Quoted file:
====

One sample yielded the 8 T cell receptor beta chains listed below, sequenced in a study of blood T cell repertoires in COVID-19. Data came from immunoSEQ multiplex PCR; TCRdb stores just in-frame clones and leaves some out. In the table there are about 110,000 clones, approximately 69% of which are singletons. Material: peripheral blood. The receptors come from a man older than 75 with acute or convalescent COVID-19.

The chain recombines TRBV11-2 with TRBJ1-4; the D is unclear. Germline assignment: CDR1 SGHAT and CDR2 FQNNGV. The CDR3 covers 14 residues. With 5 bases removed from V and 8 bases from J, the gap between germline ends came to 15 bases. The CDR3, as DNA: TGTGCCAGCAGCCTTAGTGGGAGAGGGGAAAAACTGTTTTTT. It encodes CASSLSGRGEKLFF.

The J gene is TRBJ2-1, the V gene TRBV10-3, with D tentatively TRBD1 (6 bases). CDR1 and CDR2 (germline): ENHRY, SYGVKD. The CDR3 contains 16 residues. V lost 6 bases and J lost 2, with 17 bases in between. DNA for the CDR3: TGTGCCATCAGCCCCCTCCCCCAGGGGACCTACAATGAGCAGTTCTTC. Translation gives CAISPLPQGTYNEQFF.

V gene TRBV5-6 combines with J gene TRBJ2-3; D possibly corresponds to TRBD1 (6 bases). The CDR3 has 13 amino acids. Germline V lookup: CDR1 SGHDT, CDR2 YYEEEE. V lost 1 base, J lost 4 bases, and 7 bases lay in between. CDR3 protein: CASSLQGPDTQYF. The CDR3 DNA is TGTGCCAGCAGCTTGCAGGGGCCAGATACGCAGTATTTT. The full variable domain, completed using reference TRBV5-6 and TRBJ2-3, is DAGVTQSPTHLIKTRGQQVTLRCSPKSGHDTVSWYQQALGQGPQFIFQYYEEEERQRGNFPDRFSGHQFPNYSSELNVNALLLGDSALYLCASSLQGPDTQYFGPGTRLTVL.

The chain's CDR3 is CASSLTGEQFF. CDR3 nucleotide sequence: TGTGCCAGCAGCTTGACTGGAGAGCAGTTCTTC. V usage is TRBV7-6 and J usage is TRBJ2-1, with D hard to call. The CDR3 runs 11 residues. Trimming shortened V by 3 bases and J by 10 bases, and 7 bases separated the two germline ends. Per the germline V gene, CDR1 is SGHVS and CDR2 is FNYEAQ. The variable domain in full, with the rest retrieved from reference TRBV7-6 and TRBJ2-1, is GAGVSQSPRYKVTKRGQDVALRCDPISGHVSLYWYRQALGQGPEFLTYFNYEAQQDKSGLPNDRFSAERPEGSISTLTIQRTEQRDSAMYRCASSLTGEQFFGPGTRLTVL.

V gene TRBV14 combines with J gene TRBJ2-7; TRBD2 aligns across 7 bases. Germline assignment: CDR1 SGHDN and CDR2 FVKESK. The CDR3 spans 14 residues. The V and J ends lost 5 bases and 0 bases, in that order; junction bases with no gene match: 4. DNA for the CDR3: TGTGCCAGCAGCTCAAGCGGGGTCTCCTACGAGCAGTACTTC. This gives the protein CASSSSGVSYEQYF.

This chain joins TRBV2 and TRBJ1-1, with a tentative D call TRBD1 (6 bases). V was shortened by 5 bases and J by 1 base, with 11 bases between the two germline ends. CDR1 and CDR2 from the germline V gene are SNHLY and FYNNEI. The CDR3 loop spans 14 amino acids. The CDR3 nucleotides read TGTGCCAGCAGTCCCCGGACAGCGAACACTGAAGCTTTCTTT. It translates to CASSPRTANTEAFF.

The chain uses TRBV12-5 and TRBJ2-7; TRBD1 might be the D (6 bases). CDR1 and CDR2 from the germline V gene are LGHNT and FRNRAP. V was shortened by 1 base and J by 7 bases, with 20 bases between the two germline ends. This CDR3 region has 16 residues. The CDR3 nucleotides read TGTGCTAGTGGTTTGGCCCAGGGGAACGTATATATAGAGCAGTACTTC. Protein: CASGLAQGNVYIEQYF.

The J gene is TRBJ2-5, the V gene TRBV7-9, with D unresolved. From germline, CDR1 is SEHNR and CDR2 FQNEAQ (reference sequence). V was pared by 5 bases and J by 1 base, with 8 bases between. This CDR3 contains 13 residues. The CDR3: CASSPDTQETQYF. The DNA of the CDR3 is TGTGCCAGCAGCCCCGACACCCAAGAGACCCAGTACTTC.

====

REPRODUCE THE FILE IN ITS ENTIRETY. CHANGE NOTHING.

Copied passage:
One sample yielded the 8 T cell receptor beta chains listed below, sequenced in a study of blood T cell repertoires in COVID-19. Data came from immunoSEQ multiplex PCR; TCRdb stores just in-frame clones and leaves some out. In the table there are about 110,000 clones, approximately 69% of which are singletons. Material: peripheral blood. The receptors come from a man older than 75 with acute or convalescent COVID-19.

The chain recombines TRBV11-2 with TRBJ1-4; the D is unclear. Germline assignment: CDR1 SGHAT and CDR2 FQNNGV. The CDR3 covers 14 residues. With 5 bases removed from V and 8 bases from J, the gap between germline ends came to 15 bases. The CDR3, as DNA: TGTGCCAGCAGCCTTAGTGGGAGAGGGGAAAAACTGTTTTTT. It encodes CASSLSGRGEKLFF.

The J gene is TRBJ2-1, the V gene TRBV10-3, with D tentatively TRBD1 (6 bases). CDR1 and CDR2 (germline): ENHRY, SYGVKD. The CDR3 contains 16 residues. V lost 6 bases and J lost 2, with 17 bases in between. DNA for the CDR3: TGTGCCATCAGCCCCCTCCCCCAGGGGACCTACAATGAGCAGTTCTTC. Translation gives CAISPLPQGTYNEQFF.

V gene TRBV5-6 combines with J gene TRBJ2-3; D possibly corresponds to TRBD1 (6 bases). The CDR3 has 13 amino acids. Germline V lookup: CDR1 SGHDT, CDR2 YYEEEE. V lost 1 base, J lost 4 bases, and 7 bases lay in between. CDR3 protein: CASSLQGPDTQYF. The CDR3 DNA is TGTGCCAGCAGCTTGCAGGGGCCAGATACGCAGTATTTT. The full variable domain, completed using reference TRBV5-6 and TRBJ2-3, is DAGVTQSPTHLIKTRGQQVTLRCSPKSGHDTVSWYQQALGQGPQFIFQYYEEEERQRGNFPDRFSGHQFPNYSSELNVNALLLGDSALYLCASSLQGPDTQYFGPGTRLTVL.

The chain's CDR3 is CASSLTGEQFF. CDR3 nucleotide sequence: TGTGCCAGCAGCTTGACTGGAGAGCAGTTCTTC. V usage is TRBV7-6 and J usage is TRBJ2-1, with D hard to call. The CDR3 runs 11 residues. Trimming shortened V by 3 bases and J by 10 bases, and 7 bases separated the two germline ends. Per the germline V gene, CDR1 is SGHVS and CDR2 is FNYEAQ. The variable domain in full, with the rest retrieved from reference TRBV7-6 and TRBJ2-1, is GAGVSQSPRYKVTKRGQDVALRCDPISGHVSLYWYRQALGQGPEFLTYFNYEAQQDKSGLPNDRFSAERPEGSISTLTIQRTEQRDSAMYRCASSLTGEQFFGPGTRLTVL.

V gene TRBV14 combines with J gene TRBJ2-7; TRBD2 aligns across 7 bases. Germline assignment: CDR1 SGHDN and CDR2 FVKESK. The CDR3 spans 14 residues. The V and J ends lost 5 bases and 0 bases, in that order; junction bases with no gene match: 4. DNA for the CDR3: TGTGCCAGCAGCTCAAGCGGGGTCTCCTACGAGCAGTACTTC. This gives the protein CASSSSGVSYEQYF.

This chain joins TRBV2 and TRBJ1-1, with a tentative D call TRBD1 (6 bases). V was shortened by 5 bases and J by 1 base, with 11 bases between the two germline ends. CDR1 and CDR2 from the germline V gene are SNHLY and FYNNEI. The CDR3 loop spans 14 amino acids. The CDR3 nucleotides read TGTGCCAGCAGTCCCCGGACAGCGAACACTGAAGCTTTCTTT. It translates to CASSPRTANTEAFF.

The chain uses TRBV12-5 and TRBJ2-7; TRBD1 might be the D (6 bases). CDR1 and CDR2 from the germline V gene are LGHNT and FRNRAP. V was shortened by 1 base and J by 7 bases, with 20 bases between the two germline ends. This CDR3 region has 16 residues. The CDR3 nucleotides read TGTGCTAGTGGTTTGGCCCAGGGGAACGTATATATAGAGCAGTACTTC. Protein: CASGLAQGNVYIEQYF.

The J gene is TRBJ2-5, the V gene TRBV7-9, with D unresolved. From germline, CDR1 is SEHNR and CDR2 FQNEAQ (reference sequence). V was pared by 5 bases and J by 1 base, with 8 bases between. This CDR3 contains 13 residues. The CDR3: CASSPDTQETQYF. The DNA of the CDR3 is TGTGCCAGCAGCCCCGACACCCAAGAGACCCAGTACTTC.